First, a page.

Is your kid struggling to complete their homework more so than you think is reasonable? If so, the first step is to rule out any issues that you think might interfere with their ability to stay focused.
“Quiet Quitting” is a name for something that ‘s been around a long time. It just hasn’t had its own hashtag until now. Quiet Quitting is when someone who doesn’t enjoy their work or is dissatisfied with their job does just the minimum amount of work necessary to avoid being fired. In the age of social media Quiet Quitting has become its own trend.
f you’re struggling to motivate your teen to be more considerate of others, rest assured. Your kid won’t be 14 forever. In the meantime however, you may have to impose some boundaries and implement some reasonable consequences to manage the situation.
How do you motivate a depressed child? Setting boundaries to get your kid to do stuff sounds great in theory. But what if your kid is depressed or suffering from significant anxiety?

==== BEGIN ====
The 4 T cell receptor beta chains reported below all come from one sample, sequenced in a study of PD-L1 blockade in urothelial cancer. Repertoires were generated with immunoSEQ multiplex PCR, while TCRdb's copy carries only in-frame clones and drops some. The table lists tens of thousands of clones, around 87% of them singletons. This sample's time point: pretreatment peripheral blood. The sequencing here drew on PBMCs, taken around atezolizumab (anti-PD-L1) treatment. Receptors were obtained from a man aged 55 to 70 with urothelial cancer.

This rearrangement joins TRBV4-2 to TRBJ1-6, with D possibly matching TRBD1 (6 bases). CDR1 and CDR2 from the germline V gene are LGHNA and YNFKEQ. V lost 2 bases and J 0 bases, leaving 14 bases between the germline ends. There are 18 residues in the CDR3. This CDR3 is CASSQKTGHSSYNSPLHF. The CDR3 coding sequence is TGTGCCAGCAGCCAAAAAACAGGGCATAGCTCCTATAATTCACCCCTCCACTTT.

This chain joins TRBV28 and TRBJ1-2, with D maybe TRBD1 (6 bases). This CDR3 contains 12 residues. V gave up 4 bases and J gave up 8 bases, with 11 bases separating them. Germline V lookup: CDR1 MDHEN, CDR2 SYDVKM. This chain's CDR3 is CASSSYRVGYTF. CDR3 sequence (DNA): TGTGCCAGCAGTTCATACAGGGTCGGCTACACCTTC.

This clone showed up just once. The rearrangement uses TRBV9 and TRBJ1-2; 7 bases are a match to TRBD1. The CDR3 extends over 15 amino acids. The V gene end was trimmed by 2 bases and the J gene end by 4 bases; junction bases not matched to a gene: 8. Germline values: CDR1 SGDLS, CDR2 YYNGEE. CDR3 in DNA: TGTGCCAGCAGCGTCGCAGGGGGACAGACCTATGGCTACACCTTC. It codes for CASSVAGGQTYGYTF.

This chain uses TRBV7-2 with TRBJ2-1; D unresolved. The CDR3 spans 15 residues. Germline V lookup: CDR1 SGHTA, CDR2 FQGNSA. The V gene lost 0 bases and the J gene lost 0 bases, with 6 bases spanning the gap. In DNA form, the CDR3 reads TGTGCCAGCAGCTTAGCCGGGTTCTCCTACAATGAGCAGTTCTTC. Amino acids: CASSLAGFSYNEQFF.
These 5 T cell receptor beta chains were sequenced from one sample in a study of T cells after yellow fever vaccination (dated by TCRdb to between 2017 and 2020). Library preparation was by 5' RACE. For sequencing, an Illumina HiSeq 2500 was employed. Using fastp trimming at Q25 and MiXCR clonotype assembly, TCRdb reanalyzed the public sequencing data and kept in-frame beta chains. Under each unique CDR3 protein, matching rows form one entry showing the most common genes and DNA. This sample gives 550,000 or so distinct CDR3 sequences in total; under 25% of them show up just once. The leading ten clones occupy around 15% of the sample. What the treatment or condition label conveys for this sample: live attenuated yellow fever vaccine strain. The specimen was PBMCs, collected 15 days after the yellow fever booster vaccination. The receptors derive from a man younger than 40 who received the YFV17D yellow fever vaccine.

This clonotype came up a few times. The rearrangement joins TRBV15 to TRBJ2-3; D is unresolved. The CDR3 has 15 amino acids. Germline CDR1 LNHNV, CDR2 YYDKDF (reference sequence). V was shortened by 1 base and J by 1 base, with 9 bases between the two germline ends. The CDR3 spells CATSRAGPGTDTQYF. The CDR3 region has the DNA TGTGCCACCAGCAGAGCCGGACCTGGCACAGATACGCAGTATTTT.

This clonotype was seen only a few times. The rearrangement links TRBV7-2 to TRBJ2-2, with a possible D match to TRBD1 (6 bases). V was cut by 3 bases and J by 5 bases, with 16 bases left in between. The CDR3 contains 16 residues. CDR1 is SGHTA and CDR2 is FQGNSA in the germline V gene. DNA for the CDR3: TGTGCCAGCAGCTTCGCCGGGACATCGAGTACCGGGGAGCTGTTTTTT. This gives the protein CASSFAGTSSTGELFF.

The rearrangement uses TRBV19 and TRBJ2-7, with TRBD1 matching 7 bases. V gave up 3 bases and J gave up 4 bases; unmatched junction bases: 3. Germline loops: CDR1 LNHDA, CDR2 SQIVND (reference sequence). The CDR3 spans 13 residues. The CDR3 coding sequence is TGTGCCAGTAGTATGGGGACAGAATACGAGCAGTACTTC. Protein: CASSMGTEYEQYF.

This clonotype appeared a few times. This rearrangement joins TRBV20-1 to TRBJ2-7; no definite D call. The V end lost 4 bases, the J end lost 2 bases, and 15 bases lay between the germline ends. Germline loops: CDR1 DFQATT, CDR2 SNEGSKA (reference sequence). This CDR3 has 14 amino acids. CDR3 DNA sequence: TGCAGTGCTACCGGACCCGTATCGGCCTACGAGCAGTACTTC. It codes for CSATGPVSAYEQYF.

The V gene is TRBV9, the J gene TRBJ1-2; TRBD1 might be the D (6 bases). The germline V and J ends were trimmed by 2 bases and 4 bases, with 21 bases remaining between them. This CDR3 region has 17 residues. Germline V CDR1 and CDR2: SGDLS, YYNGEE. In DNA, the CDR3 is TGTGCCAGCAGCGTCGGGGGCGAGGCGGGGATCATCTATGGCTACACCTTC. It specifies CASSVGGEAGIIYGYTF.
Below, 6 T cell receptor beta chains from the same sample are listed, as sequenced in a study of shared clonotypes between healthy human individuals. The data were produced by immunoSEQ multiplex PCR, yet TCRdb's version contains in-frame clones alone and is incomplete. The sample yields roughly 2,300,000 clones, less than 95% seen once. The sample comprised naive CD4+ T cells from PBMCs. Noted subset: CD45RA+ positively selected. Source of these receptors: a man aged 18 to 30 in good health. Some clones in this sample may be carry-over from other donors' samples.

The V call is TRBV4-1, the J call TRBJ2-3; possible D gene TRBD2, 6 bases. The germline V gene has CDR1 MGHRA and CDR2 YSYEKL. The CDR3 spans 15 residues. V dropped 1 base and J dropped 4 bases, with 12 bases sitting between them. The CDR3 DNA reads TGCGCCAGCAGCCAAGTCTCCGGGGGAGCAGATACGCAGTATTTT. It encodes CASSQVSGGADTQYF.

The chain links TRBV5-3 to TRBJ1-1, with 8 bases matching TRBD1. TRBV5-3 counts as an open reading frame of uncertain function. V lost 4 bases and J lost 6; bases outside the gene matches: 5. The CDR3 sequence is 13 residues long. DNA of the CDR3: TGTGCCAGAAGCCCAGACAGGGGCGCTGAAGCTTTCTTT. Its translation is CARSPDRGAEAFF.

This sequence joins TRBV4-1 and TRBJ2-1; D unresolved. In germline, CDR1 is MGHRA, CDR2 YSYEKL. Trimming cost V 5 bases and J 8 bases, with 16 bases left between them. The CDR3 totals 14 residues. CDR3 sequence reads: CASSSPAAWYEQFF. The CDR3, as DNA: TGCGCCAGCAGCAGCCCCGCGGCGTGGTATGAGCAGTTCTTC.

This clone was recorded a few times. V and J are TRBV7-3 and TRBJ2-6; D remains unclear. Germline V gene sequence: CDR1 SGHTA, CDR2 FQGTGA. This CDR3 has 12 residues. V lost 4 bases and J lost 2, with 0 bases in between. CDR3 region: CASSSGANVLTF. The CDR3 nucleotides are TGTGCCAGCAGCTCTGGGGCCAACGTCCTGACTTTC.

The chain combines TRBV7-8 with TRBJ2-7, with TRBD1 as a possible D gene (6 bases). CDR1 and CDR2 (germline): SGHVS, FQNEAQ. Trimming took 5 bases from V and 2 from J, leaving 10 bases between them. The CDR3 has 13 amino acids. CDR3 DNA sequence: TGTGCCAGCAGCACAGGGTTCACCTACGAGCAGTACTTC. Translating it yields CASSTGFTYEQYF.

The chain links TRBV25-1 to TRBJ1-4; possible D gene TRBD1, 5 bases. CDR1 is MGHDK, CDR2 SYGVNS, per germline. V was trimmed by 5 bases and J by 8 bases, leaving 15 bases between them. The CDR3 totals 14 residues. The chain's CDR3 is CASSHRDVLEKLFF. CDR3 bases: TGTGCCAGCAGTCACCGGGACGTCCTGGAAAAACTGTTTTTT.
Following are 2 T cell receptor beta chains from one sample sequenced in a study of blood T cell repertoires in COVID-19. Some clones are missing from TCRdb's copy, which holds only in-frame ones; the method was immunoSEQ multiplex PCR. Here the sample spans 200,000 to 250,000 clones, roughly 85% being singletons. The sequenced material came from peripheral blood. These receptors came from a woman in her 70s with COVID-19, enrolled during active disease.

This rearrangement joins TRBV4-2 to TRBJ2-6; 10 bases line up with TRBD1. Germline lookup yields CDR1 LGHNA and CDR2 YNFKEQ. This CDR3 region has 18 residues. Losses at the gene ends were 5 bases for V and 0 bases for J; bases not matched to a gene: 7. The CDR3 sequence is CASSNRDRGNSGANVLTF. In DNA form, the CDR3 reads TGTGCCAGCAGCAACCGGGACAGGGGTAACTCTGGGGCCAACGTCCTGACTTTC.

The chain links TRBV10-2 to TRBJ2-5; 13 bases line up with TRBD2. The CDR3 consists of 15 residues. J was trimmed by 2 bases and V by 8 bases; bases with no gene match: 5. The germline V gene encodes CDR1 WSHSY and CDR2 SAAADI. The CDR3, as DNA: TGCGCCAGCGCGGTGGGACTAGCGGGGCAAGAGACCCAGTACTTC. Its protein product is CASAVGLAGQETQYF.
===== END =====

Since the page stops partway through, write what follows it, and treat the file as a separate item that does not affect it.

Are you and your kids experiencing extreme burnout from distance learning? What can you do to support them as school resumes again after winter break?
How do you get your 2E (twice exceptional) son or daughter, who is an adult, get motivated to start thinking about a career, or get out there and do more? How do you handle the backlash you might get from them once you give them the nudge? What are the great benefits to them from getting a job. These are all questions we look at in this segment of Tips On Teens.
Should distance learning change the academic expectations you have for your kid? How do you keep them motivated during quarantine?
“Our son hasn’t been exercising since the pandemic. How do we get exercise back into his routine without a fight?
How do you get your teen to stay active while in quarantine? And how do you do it without them thinking of exercise as a punishment? This week’s #TipsOnTeens question is from family looking for non-disciplinarian ways to encourage their son to get active: